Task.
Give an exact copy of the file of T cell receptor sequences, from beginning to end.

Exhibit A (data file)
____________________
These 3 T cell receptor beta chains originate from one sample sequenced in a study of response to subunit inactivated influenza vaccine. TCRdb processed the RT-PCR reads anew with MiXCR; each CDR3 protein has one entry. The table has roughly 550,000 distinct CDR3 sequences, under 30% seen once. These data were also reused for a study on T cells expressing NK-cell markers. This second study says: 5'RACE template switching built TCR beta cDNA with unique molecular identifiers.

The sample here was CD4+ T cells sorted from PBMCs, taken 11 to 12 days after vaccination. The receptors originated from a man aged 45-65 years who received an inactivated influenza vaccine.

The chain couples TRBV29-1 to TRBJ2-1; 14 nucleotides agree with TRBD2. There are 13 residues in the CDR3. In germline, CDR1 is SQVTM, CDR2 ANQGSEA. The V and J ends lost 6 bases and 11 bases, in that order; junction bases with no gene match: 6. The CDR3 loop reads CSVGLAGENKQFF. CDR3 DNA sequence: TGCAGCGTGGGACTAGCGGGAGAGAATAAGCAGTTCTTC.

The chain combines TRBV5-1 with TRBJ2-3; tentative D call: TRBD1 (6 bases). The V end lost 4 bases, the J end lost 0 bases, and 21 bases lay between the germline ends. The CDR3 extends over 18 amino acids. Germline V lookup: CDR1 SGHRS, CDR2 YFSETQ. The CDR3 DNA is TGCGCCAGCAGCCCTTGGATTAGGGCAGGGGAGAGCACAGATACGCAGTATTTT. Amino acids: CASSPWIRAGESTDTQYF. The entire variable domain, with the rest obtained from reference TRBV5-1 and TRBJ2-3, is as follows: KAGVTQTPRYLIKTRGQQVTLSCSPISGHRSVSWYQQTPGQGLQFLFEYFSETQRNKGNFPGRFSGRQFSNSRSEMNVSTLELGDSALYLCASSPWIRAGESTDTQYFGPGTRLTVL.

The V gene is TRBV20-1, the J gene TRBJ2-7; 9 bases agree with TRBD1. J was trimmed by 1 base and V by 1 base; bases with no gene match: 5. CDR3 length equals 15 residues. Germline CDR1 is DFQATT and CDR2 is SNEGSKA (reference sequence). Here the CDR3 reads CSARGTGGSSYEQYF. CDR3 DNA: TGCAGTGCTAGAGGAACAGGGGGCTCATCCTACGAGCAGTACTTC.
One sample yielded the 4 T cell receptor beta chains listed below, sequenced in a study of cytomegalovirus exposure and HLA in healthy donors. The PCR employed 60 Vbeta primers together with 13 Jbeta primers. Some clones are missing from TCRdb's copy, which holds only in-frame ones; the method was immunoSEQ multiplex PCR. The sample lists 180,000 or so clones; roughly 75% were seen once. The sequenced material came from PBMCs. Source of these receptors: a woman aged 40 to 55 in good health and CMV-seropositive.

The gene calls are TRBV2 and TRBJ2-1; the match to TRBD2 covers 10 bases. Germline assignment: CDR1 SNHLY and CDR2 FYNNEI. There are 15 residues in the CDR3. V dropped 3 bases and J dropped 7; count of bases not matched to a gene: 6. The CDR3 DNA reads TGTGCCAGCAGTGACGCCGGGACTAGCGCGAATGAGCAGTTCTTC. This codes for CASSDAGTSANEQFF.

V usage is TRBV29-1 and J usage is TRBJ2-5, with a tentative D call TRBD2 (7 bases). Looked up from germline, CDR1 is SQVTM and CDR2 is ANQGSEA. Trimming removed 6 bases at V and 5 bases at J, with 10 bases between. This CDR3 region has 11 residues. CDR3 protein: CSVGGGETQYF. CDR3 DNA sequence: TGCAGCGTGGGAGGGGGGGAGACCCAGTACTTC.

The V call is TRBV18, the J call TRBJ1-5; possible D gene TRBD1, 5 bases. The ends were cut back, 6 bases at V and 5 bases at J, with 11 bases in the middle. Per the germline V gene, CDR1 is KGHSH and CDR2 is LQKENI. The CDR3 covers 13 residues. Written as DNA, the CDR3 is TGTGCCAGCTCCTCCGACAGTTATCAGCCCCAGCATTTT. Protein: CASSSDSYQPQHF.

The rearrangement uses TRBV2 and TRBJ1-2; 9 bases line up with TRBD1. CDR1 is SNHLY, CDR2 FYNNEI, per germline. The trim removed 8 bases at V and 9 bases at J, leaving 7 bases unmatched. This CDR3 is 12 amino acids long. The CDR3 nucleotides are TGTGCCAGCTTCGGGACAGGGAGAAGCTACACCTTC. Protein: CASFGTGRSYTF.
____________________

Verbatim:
These 3 T cell receptor beta chains originate from one sample sequenced in a study of response to subunit inactivated influenza vaccine. TCRdb processed the RT-PCR reads anew with MiXCR; each CDR3 protein has one entry. The table has roughly 550,000 distinct CDR3 sequences, under 30% seen once. These data were also reused for a study on T cells expressing NK-cell markers. This second study says: 5'RACE template switching built TCR beta cDNA with unique molecular identifiers.

The sample here was CD4+ T cells sorted from PBMCs, taken 11 to 12 days after vaccination. The receptors originated from a man aged 45-65 years who received an inactivated influenza vaccine.

The chain couples TRBV29-1 to TRBJ2-1; 14 nucleotides agree with TRBD2. There are 13 residues in the CDR3. In germline, CDR1 is SQVTM, CDR2 ANQGSEA. The V and J ends lost 6 bases and 11 bases, in that order; junction bases with no gene match: 6. The CDR3 loop reads CSVGLAGENKQFF. CDR3 DNA sequence: TGCAGCGTGGGACTAGCGGGAGAGAATAAGCAGTTCTTC.

The chain combines TRBV5-1 with TRBJ2-3; tentative D call: TRBD1 (6 bases). The V end lost 4 bases, the J end lost 0 bases, and 21 bases lay between the germline ends. The CDR3 extends over 18 amino acids. Germline V lookup: CDR1 SGHRS, CDR2 YFSETQ. The CDR3 DNA is TGCGCCAGCAGCCCTTGGATTAGGGCAGGGGAGAGCACAGATACGCAGTATTTT. Amino acids: CASSPWIRAGESTDTQYF. The entire variable domain, with the rest obtained from reference TRBV5-1 and TRBJ2-3, is as follows: KAGVTQTPRYLIKTRGQQVTLSCSPISGHRSVSWYQQTPGQGLQFLFEYFSETQRNKGNFPGRFSGRQFSNSRSEMNVSTLELGDSALYLCASSPWIRAGESTDTQYFGPGTRLTVL.

The V gene is TRBV20-1, the J gene TRBJ2-7; 9 bases agree with TRBD1. J was trimmed by 1 base and V by 1 base; bases with no gene match: 5. CDR3 length equals 15 residues. Germline CDR1 is DFQATT and CDR2 is SNEGSKA (reference sequence). Here the CDR3 reads CSARGTGGSSYEQYF. CDR3 DNA: TGCAGTGCTAGAGGAACAGGGGGCTCATCCTACGAGCAGTACTTC.
One sample yielded the 4 T cell receptor beta chains listed below, sequenced in a study of cytomegalovirus exposure and HLA in healthy donors. The PCR employed 60 Vbeta primers together with 13 Jbeta primers. Some clones are missing from TCRdb's copy, which holds only in-frame ones; the method was immunoSEQ multiplex PCR. The sample lists 180,000 or so clones; roughly 75% were seen once. The sequenced material came from PBMCs. Source of these receptors: a woman aged 40 to 55 in good health and CMV-seropositive.

The gene calls are TRBV2 and TRBJ2-1; the match to TRBD2 covers 10 bases. Germline assignment: CDR1 SNHLY and CDR2 FYNNEI. There are 15 residues in the CDR3. V dropped 3 bases and J dropped 7; count of bases not matched to a gene: 6. The CDR3 DNA reads TGTGCCAGCAGTGACGCCGGGACTAGCGCGAATGAGCAGTTCTTC. This codes for CASSDAGTSANEQFF.

V usage is TRBV29-1 and J usage is TRBJ2-5, with a tentative D call TRBD2 (7 bases). Looked up from germline, CDR1 is SQVTM and CDR2 is ANQGSEA. Trimming removed 6 bases at V and 5 bases at J, with 10 bases between. This CDR3 region has 11 residues. CDR3 protein: CSVGGGETQYF. CDR3 DNA sequence: TGCAGCGTGGGAGGGGGGGAGACCCAGTACTTC.

The V call is TRBV18, the J call TRBJ1-5; possible D gene TRBD1, 5 bases. The ends were cut back, 6 bases at V and 5 bases at J, with 11 bases in the middle. Per the germline V gene, CDR1 is KGHSH and CDR2 is LQKENI. The CDR3 covers 13 residues. Written as DNA, the CDR3 is TGTGCCAGCTCCTCCGACAGTTATCAGCCCCAGCATTTT. Protein: CASSSDSYQPQHF.

The rearrangement uses TRBV2 and TRBJ1-2; 9 bases line up with TRBD1. CDR1 is SNHLY, CDR2 FYNNEI, per germline. The trim removed 8 bases at V and 9 bases at J, leaving 7 bases unmatched. This CDR3 is 12 amino acids long. The CDR3 nucleotides are TGTGCCAGCTTCGGGACAGGGAGAAGCTACACCTTC. Protein: CASFGTGRSYTF.